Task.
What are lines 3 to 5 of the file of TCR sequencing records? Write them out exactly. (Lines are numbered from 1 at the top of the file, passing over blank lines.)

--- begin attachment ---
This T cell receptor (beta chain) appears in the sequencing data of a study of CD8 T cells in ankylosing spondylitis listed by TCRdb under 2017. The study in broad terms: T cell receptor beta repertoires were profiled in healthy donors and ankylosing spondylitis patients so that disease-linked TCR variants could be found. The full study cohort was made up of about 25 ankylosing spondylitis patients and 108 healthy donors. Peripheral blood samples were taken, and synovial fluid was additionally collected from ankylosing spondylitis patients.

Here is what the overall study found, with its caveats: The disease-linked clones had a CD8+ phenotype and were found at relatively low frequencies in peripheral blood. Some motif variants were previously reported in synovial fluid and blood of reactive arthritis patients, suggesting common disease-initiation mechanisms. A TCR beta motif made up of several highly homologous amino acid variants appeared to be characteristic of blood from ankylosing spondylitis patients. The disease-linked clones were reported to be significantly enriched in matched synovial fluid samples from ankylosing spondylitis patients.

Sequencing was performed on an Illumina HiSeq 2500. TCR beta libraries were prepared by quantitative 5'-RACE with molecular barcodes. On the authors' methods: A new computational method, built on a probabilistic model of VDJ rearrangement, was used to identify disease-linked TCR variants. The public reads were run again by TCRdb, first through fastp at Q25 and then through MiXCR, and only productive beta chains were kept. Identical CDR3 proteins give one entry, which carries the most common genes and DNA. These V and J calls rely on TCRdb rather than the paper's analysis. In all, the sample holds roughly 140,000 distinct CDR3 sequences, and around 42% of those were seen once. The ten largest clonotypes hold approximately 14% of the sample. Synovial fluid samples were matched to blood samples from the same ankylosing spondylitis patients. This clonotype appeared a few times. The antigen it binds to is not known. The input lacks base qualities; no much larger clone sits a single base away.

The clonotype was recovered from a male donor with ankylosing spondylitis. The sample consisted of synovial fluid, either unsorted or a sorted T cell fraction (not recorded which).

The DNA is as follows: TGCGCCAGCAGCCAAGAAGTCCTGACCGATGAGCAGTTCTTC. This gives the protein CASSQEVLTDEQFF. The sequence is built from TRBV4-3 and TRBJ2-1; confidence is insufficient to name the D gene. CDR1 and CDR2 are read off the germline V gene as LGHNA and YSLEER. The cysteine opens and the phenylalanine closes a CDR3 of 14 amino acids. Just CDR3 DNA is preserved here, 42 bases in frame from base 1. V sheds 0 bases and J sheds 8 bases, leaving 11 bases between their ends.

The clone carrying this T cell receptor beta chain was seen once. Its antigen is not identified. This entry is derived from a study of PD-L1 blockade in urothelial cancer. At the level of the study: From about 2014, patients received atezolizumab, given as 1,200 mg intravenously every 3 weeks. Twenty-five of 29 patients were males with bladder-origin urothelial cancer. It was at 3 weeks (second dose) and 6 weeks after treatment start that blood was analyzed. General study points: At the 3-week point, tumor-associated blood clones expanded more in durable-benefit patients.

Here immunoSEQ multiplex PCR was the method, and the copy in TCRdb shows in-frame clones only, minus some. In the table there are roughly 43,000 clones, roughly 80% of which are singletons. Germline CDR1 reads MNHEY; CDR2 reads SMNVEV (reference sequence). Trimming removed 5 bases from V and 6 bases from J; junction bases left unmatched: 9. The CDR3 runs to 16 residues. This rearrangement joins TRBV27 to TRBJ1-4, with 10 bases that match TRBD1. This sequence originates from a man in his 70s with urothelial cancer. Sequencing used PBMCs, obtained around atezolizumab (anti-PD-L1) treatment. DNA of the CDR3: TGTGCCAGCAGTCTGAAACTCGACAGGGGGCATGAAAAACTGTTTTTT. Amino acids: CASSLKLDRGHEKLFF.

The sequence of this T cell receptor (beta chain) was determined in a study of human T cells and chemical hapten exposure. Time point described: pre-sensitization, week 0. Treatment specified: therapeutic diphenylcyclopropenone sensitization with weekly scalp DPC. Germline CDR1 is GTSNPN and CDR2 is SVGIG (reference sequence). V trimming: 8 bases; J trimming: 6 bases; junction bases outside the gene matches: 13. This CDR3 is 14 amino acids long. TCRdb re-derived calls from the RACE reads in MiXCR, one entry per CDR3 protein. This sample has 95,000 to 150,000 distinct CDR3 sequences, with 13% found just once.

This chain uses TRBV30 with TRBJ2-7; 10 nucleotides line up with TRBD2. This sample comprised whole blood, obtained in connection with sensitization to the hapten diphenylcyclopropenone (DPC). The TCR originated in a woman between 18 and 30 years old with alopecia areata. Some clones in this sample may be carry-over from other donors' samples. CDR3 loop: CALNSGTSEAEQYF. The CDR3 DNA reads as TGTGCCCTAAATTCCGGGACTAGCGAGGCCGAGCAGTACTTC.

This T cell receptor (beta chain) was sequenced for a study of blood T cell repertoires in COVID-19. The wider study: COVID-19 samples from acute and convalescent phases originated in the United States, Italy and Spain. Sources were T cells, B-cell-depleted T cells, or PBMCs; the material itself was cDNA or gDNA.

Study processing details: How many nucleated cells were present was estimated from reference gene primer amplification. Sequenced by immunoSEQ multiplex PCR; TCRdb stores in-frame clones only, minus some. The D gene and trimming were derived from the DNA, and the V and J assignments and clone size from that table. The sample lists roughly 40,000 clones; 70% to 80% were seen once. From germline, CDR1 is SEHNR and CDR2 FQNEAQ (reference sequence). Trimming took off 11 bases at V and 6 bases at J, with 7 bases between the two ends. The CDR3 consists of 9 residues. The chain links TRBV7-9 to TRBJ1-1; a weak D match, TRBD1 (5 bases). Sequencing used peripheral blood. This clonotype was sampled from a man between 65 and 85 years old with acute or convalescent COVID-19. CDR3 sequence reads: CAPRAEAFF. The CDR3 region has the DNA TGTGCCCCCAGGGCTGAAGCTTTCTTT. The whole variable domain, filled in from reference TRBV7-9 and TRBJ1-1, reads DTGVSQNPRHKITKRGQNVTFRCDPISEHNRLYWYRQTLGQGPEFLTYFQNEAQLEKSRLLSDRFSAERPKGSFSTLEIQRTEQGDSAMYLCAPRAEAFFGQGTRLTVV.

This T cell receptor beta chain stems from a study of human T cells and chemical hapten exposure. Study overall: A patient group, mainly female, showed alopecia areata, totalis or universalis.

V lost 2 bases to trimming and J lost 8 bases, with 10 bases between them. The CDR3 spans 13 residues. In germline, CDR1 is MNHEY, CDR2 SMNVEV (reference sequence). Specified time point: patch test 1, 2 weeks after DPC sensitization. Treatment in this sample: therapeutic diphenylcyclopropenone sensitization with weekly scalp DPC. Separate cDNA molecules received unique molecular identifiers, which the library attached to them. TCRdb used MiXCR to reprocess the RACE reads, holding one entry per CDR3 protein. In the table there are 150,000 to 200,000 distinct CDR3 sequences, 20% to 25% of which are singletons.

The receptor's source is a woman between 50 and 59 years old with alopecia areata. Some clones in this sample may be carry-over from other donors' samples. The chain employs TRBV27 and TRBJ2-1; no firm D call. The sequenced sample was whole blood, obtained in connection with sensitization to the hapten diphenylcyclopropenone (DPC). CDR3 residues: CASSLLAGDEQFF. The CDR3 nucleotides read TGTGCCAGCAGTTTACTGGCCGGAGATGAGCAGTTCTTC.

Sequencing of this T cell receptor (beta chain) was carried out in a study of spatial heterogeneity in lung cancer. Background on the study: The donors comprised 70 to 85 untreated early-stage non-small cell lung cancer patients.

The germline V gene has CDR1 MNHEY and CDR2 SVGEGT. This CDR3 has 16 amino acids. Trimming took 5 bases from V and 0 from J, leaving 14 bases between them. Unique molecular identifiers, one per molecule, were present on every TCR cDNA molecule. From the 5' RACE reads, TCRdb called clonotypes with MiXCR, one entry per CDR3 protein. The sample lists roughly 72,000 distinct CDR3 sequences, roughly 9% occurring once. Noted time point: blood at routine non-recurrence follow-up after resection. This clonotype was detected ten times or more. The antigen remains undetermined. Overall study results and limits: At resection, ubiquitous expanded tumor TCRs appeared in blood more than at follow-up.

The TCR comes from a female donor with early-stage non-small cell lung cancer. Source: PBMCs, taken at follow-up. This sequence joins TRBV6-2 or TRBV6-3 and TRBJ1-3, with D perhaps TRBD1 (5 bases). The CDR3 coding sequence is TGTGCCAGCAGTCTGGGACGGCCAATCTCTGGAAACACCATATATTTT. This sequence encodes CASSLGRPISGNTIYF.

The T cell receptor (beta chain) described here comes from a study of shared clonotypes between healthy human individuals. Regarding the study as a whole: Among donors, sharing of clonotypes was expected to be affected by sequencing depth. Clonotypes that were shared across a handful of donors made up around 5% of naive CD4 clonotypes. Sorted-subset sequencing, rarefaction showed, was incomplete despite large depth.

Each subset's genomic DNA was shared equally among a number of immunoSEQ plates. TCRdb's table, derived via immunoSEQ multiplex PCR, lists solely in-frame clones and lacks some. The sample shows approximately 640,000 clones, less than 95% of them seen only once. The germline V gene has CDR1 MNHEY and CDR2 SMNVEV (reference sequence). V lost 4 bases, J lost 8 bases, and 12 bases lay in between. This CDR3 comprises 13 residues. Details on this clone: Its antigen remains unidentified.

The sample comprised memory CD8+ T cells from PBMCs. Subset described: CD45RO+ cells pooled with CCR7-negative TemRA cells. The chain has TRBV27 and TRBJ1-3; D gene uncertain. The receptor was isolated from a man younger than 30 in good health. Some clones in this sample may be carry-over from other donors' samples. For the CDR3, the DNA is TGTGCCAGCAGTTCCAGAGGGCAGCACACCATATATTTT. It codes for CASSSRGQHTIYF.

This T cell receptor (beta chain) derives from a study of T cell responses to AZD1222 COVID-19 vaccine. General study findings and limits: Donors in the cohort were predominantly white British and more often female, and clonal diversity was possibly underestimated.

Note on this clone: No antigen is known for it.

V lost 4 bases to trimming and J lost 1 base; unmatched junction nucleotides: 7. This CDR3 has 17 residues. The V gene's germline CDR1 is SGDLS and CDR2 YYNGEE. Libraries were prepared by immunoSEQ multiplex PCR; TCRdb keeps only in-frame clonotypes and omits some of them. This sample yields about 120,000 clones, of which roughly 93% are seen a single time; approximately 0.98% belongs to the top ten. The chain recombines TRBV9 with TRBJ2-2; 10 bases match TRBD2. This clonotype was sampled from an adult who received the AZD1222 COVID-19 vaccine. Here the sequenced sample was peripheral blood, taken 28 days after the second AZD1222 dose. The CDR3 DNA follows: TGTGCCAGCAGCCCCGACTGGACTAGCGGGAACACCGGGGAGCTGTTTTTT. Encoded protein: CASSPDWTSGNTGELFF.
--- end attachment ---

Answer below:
Sequencing was performed on an Illumina HiSeq 2500. TCR beta libraries were prepared by quantitative 5'-RACE with molecular barcodes. On the authors' methods: A new computational method, built on a probabilistic model of VDJ rearrangement, was used to identify disease-linked TCR variants. The public reads were run again by TCRdb, first through fastp at Q25 and then through MiXCR, and only productive beta chains were kept. Identical CDR3 proteins give one entry, which carries the most common genes and DNA. These V and J calls rely on TCRdb rather than the paper's analysis. In all, the sample holds roughly 140,000 distinct CDR3 sequences, and around 42% of those were seen once. The ten largest clonotypes hold approximately 14% of the sample. Synovial fluid samples were matched to blood samples from the same ankylosing spondylitis patients. This clonotype appeared a few times. The antigen it binds to is not known. The input lacks base qualities; no much larger clone sits a single base away.

The clonotype was recovered from a male donor with ankylosing spondylitis. The sample consisted of synovial fluid, either unsorted or a sorted T cell fraction (not recorded which).

The DNA is as follows: TGCGCCAGCAGCCAAGAAGTCCTGACCGATGAGCAGTTCTTC. This gives the protein CASSQEVLTDEQFF. The sequence is built from TRBV4-3 and TRBJ2-1; confidence is insufficient to name the D gene. CDR1 and CDR2 are read off the germline V gene as LGHNA and YSLEER. The cysteine opens and the phenylalanine closes a CDR3 of 14 amino acids. Just CDR3 DNA is preserved here, 42 bases in frame from base 1. V sheds 0 bases and J sheds 8 bases, leaving 11 bases between their ends.